Farmers determine direction as animal group moves in
News & Events
- Five Tips on Drainage Law
- 2014 Ohio Farm Bureau Presidents Trip to D.C.
- How OFBF members are working to change a law affecting road access
- Animals make our lives better
- A non-partisan look at the implications of the Affordable Care Act
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A guest editorial by Robert Boggs, director of the Ohio Department of Agriculture
Out of state animal rights activists say Issue 2 is about “big ag” and not family farms. With nearly 60,000 family farmers in its membership, Ohio Farm Bureau knows this isn’t true. Meet some multigenerational family farmers who agree.
Ohio has been spared from the drought’s most extreme damage, but many of the state’s farmers are expecting losses more severe than in recent memory.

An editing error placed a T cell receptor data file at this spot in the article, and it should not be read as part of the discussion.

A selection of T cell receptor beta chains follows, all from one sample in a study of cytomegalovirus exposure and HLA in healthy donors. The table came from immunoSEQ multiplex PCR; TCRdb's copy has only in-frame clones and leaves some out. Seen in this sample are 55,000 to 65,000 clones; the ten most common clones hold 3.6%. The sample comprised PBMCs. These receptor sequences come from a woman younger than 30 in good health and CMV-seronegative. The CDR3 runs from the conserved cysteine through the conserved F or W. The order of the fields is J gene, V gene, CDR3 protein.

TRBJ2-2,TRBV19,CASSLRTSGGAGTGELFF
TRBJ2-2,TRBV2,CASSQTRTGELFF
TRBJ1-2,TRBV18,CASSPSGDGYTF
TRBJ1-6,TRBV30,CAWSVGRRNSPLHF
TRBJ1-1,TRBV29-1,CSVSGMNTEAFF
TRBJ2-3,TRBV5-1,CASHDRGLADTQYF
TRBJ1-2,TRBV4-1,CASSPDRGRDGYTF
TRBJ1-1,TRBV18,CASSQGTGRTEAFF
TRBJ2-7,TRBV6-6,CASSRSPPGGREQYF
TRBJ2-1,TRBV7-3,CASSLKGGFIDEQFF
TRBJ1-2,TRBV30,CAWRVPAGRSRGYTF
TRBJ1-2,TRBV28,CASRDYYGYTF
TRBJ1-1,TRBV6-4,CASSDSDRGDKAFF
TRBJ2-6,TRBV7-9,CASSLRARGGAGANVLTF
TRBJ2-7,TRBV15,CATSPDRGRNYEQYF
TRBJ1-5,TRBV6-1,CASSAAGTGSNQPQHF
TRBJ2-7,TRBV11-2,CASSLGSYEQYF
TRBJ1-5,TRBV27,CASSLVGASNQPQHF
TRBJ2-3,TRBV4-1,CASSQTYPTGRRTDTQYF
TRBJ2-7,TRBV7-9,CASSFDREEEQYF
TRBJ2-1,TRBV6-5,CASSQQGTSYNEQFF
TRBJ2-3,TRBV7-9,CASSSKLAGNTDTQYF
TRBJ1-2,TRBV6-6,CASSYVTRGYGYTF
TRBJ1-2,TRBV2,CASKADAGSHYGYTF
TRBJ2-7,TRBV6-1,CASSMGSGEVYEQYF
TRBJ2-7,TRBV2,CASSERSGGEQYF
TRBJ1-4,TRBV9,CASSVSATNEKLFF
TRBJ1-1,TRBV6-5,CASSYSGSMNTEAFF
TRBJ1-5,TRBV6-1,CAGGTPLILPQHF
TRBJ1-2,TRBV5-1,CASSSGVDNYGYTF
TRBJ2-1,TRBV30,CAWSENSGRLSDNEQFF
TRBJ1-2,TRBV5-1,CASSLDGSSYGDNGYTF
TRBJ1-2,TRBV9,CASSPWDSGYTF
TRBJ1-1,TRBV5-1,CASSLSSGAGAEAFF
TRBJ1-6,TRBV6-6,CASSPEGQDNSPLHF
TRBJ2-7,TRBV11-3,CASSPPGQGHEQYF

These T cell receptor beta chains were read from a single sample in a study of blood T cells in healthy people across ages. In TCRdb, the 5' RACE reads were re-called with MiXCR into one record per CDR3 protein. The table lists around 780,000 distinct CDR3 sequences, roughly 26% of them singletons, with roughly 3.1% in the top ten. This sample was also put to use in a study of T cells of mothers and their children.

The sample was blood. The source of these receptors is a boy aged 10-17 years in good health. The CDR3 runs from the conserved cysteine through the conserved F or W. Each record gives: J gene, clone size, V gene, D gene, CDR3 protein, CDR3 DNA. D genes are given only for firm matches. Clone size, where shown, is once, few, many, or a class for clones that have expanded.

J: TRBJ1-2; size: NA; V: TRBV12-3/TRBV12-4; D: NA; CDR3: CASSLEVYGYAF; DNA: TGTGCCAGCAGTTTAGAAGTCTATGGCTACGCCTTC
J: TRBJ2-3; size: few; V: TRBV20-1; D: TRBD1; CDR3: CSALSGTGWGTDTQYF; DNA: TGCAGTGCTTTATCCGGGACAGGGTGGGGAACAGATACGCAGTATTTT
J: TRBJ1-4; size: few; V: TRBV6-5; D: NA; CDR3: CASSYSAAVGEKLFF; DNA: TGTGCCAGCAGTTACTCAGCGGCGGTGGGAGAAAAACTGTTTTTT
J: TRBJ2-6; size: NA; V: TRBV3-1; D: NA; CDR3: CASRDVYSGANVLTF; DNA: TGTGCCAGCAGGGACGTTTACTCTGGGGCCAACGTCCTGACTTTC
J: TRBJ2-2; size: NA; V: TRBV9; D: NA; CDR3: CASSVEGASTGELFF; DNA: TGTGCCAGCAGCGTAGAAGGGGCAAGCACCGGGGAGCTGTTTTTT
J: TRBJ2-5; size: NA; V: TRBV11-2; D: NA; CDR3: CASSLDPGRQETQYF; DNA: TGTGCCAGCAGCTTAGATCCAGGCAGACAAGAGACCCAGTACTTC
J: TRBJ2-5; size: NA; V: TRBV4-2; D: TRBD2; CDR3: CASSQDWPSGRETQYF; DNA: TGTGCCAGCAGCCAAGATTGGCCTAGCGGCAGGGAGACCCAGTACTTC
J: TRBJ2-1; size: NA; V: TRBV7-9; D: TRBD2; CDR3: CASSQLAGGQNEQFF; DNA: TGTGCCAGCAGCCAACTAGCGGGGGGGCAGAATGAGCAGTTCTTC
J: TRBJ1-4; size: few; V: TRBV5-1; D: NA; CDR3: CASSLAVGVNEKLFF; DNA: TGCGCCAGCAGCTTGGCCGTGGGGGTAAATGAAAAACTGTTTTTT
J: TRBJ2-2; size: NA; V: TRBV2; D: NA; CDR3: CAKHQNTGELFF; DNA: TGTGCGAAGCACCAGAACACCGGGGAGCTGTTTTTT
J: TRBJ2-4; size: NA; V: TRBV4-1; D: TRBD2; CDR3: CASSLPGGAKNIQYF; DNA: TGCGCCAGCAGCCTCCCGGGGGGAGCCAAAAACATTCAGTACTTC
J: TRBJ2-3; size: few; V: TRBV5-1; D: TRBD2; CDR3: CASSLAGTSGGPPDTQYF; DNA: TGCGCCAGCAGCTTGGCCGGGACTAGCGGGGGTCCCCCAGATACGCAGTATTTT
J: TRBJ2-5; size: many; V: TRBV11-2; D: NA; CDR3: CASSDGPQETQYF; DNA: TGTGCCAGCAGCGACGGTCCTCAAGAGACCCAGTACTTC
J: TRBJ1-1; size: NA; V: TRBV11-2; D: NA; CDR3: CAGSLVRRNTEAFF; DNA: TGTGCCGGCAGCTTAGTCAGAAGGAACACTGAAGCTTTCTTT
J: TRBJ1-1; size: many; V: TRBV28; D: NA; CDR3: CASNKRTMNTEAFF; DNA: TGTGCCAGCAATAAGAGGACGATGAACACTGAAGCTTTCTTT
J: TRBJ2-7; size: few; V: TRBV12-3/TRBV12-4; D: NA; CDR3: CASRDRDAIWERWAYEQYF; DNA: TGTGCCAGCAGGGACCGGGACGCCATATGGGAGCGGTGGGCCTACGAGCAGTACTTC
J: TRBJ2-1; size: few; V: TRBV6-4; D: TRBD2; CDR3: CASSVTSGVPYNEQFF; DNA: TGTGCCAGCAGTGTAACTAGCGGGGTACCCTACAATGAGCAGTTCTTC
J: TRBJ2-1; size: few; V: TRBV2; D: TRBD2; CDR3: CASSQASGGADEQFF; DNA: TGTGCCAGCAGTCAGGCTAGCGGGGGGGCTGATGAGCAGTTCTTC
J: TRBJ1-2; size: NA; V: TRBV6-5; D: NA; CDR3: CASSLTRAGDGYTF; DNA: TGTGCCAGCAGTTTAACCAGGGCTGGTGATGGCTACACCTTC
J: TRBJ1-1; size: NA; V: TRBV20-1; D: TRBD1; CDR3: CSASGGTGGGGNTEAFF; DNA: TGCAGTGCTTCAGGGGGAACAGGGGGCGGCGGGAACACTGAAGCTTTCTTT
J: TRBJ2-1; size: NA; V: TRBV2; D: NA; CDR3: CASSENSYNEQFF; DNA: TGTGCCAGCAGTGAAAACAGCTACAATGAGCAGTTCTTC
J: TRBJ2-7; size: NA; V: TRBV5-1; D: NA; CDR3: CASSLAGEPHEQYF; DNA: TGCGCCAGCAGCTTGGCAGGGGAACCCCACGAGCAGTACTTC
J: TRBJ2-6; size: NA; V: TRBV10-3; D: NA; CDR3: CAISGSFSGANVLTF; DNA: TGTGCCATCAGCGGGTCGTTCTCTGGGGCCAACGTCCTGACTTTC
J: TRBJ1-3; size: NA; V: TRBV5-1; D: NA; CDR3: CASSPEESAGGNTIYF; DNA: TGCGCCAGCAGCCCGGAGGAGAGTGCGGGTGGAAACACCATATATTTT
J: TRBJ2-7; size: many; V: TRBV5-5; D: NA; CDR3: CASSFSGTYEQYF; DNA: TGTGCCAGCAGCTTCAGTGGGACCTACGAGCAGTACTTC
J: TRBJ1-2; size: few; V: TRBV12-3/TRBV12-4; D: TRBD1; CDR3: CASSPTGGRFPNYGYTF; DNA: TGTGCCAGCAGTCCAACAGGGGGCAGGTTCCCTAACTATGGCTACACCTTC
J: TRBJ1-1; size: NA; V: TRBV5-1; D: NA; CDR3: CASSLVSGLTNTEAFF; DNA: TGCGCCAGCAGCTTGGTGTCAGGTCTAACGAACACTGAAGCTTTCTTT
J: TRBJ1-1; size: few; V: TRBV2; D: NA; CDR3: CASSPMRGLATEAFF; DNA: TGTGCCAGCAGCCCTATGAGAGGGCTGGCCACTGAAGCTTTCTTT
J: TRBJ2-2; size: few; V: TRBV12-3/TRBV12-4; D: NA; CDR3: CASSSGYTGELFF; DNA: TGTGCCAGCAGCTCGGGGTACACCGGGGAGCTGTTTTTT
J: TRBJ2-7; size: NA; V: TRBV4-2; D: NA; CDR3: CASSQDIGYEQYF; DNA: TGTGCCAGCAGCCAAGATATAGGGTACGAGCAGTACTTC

A report released this spring detailed the benefits of having a thriving local food system, saying it can help boost an area’s economy and make it less reliant on outside food sources. On the other hand, some say that placing too much emphasis on local food systems and not large scale food production can hurt efforts to feed the world.
In 1985, the Beef Checkoff was started to promote the beef industry. Simply put, $1 from every head sold goes back to the industry. Half of that stays in Ohio and the other half goes to national programs.
Knowing what’s on the minds of voters and consumers can be a valuable tool. Getting that knowledge can be as simple as doing a poll. But doing the right type of poll & doing it correctly is both an art & science, longtime pollster Martin Saperstein tells Town Hall Ohio.
Animal care decisions off the ballot, in the hands of the Ohio Livestock Care Standards Board. A feature story in the July 15, 2010 Buckeye Farm News.
Ohio Farm Bureau is monitoring and sharing the latest resources for members to stay up to date on drought conditions, decision-making options, expert analysis and more. OFBF also wants to hear Ohio farmers share their stories and give them access to network as dry conditions continue.
Policy session, among other items, marks end of American Farm Bureau Annual Meeting in Seattle.